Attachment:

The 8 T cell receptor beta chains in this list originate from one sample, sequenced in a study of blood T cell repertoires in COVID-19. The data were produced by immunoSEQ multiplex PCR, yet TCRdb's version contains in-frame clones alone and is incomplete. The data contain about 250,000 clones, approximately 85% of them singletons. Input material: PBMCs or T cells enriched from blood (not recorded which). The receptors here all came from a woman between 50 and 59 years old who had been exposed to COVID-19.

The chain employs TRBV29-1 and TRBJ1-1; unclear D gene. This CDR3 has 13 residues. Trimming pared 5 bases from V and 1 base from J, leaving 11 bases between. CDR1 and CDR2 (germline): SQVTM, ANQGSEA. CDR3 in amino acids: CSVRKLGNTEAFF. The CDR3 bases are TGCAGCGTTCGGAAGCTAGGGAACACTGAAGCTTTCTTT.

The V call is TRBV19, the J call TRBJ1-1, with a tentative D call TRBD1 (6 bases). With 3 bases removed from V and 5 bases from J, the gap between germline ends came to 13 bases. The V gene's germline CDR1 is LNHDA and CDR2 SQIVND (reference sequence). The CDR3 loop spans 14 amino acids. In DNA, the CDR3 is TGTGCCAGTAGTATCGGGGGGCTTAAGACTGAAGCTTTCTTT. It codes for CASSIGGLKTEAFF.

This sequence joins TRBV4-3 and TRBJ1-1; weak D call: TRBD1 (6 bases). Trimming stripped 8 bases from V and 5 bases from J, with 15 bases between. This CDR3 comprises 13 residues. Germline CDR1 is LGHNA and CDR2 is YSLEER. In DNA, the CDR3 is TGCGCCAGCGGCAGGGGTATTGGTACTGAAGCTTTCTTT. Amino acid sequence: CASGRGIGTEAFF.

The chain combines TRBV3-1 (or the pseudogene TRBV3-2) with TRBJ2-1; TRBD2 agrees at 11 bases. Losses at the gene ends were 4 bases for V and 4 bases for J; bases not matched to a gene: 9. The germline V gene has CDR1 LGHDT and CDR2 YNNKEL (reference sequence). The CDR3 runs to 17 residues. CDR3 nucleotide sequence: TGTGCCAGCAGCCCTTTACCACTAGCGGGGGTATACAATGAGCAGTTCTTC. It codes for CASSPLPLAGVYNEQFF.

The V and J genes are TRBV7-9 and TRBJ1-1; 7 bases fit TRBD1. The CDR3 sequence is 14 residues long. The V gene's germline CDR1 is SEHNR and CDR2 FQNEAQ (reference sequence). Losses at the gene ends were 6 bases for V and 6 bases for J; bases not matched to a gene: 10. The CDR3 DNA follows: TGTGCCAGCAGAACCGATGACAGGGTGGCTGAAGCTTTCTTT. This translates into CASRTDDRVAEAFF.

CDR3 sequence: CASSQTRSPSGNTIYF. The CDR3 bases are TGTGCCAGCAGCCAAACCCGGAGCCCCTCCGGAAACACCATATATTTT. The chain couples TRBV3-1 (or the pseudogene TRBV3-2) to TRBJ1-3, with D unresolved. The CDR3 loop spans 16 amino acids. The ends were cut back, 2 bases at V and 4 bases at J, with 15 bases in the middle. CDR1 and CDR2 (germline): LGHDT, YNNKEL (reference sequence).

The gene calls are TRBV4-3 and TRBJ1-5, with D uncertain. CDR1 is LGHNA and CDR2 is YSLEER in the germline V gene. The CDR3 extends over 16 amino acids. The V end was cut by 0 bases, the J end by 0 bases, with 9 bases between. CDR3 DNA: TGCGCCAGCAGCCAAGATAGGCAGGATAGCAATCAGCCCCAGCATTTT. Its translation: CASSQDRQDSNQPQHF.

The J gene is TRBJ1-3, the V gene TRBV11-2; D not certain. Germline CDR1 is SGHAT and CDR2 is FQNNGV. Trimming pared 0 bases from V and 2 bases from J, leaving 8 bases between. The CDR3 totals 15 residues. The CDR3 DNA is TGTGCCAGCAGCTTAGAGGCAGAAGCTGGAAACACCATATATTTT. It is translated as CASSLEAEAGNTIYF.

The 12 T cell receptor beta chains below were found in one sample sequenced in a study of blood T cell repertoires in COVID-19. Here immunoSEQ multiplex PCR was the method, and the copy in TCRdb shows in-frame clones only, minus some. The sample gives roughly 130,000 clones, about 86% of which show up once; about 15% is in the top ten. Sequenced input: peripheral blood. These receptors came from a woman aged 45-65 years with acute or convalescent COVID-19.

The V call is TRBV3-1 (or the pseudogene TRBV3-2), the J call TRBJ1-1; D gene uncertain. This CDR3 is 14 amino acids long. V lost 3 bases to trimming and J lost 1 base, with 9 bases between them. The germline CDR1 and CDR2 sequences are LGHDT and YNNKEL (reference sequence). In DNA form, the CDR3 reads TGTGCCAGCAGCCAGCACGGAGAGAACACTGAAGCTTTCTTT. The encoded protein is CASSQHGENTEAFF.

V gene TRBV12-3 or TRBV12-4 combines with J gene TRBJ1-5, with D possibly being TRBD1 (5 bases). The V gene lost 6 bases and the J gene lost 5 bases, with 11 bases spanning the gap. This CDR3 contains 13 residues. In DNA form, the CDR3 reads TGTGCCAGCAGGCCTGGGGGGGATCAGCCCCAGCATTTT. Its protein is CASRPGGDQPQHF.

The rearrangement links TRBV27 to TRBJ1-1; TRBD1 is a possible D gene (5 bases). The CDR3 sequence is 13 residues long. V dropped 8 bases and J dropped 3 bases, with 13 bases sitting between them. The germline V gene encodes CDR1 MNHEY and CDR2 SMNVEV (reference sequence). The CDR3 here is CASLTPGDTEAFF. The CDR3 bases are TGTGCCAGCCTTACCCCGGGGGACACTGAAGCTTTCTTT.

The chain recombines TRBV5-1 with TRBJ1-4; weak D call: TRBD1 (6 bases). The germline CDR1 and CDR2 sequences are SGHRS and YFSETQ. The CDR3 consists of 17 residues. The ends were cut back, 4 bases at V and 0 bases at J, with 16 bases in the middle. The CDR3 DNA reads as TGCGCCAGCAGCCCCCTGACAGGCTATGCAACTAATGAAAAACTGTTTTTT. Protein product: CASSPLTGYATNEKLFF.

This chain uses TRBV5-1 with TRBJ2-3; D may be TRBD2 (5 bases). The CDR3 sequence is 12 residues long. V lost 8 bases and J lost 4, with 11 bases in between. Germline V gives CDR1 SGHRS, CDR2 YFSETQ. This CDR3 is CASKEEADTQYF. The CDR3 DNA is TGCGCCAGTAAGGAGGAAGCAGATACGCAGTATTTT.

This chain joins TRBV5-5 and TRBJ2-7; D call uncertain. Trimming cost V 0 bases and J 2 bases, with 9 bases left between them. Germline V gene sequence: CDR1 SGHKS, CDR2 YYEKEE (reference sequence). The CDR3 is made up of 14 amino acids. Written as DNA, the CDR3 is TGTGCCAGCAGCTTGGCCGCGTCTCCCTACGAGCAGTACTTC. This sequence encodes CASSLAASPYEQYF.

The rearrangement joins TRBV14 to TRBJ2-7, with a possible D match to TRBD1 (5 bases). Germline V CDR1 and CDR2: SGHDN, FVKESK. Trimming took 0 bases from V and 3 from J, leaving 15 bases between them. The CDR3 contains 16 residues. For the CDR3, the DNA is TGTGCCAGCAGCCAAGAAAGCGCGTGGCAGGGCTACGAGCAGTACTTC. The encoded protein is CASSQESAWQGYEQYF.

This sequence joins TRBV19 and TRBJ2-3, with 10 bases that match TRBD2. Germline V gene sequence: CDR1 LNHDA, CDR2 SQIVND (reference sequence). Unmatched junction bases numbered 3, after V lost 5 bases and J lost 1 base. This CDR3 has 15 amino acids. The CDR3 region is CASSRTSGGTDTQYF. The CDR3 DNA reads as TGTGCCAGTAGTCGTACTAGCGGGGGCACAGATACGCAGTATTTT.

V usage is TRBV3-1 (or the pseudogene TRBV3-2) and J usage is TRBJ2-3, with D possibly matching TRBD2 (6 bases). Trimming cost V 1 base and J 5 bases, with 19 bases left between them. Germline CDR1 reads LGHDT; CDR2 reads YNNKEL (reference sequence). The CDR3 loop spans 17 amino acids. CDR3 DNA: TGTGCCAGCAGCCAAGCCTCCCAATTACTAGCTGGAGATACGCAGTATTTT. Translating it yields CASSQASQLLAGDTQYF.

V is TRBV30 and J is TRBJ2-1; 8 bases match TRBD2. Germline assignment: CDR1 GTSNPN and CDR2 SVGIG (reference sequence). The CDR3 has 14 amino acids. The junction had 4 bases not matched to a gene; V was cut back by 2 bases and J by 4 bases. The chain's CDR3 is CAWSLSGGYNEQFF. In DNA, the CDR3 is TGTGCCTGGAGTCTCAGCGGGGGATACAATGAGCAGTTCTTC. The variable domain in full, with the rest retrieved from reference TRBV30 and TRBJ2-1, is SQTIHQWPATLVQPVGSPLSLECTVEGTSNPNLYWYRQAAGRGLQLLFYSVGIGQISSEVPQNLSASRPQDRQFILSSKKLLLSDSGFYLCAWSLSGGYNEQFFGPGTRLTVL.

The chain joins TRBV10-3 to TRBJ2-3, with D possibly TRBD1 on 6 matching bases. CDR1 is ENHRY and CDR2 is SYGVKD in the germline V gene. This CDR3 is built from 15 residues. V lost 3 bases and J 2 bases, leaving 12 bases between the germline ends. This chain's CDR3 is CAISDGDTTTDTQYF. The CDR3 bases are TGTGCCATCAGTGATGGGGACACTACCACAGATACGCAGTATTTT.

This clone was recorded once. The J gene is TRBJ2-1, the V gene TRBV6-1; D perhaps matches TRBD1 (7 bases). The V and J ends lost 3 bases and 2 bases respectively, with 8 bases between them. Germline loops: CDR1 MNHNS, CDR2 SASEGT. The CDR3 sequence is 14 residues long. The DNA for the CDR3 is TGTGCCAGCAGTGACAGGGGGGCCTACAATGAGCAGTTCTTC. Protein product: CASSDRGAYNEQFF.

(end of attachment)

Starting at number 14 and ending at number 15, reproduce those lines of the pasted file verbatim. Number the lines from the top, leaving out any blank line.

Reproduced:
The chain recombines TRBV5-1 with TRBJ1-4; weak D call: TRBD1 (6 bases). The germline CDR1 and CDR2 sequences are SGHRS and YFSETQ. The CDR3 consists of 17 residues. The ends were cut back, 4 bases at V and 0 bases at J, with 16 bases in the middle. The CDR3 DNA reads as TGCGCCAGCAGCCCCCTGACAGGCTATGCAACTAATGAAAAACTGTTTTTT. Protein product: CASSPLTGYATNEKLFF.

This chain uses TRBV5-1 with TRBJ2-3; D may be TRBD2 (5 bases). The CDR3 sequence is 12 residues long. V lost 8 bases and J lost 4, with 11 bases in between. Germline V gives CDR1 SGHRS, CDR2 YFSETQ. This CDR3 is CASKEEADTQYF. The CDR3 DNA is TGCGCCAGTAAGGAGGAAGCAGATACGCAGTATTTT.